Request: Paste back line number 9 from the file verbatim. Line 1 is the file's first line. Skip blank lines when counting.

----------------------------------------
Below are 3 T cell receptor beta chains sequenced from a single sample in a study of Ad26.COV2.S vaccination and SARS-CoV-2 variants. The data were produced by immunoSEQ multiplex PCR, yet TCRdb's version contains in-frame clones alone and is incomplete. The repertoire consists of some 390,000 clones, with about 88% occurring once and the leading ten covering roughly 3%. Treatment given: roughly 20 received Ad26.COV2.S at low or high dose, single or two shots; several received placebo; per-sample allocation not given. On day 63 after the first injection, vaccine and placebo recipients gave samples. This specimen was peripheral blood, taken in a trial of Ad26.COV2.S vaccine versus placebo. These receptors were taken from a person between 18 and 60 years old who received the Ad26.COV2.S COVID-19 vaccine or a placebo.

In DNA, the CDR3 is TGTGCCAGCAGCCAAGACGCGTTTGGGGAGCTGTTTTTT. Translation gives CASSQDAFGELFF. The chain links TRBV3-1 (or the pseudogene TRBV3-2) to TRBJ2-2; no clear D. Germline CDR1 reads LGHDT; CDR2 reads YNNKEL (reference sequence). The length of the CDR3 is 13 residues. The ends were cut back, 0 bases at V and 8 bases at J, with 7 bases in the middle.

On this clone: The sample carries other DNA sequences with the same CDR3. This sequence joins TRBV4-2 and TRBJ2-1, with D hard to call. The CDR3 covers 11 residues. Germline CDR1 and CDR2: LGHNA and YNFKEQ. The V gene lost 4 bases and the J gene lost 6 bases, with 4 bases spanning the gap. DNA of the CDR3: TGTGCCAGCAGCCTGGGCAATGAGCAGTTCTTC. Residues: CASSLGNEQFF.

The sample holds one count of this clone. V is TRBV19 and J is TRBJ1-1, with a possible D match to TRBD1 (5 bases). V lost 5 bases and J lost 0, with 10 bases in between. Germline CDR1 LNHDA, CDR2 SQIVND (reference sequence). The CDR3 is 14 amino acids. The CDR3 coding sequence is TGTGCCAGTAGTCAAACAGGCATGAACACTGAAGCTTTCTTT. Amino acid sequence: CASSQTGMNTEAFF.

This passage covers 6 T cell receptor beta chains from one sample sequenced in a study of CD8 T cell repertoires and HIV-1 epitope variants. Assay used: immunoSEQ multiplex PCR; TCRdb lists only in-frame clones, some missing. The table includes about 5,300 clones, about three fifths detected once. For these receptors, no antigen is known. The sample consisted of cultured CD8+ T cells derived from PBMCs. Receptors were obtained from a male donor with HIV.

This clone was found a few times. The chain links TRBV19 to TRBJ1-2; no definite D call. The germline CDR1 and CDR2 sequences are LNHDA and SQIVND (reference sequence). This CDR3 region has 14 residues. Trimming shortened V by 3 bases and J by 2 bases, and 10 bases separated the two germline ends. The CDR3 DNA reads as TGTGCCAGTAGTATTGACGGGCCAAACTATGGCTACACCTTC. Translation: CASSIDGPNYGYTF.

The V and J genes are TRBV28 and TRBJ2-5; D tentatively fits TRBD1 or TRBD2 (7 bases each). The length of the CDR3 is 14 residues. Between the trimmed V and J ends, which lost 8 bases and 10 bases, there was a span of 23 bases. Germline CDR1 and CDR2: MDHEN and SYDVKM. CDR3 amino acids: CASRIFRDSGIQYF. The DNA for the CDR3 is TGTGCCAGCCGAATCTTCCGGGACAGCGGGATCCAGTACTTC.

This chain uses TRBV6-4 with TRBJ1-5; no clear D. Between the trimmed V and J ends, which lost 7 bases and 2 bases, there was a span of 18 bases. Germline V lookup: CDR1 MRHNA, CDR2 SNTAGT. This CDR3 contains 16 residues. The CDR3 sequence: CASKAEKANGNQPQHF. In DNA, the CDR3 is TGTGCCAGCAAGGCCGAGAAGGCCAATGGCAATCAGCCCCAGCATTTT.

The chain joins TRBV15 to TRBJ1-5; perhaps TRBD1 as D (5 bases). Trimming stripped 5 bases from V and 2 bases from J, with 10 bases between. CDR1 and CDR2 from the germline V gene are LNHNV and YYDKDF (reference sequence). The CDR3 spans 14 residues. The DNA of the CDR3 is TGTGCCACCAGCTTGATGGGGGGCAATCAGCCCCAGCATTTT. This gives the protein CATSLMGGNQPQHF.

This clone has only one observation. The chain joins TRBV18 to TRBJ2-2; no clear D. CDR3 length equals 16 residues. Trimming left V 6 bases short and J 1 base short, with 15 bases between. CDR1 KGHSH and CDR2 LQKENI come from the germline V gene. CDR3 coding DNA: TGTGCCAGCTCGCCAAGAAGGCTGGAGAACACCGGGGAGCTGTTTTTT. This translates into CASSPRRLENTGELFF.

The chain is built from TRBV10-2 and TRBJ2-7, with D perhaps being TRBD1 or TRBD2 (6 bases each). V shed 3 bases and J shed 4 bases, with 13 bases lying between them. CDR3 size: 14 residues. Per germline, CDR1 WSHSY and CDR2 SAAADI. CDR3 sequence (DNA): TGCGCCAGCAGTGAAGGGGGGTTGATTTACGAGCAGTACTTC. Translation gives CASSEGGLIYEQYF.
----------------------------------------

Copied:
The chain joins TRBV15 to TRBJ1-5; perhaps TRBD1 as D (5 bases). Trimming stripped 5 bases from V and 2 bases from J, with 10 bases between. CDR1 and CDR2 from the germline V gene are LNHNV and YYDKDF (reference sequence). The CDR3 spans 14 residues. The DNA of the CDR3 is TGTGCCACCAGCTTGATGGGGGGCAATCAGCCCCAGCATTTT. This gives the protein CATSLMGGNQPQHF.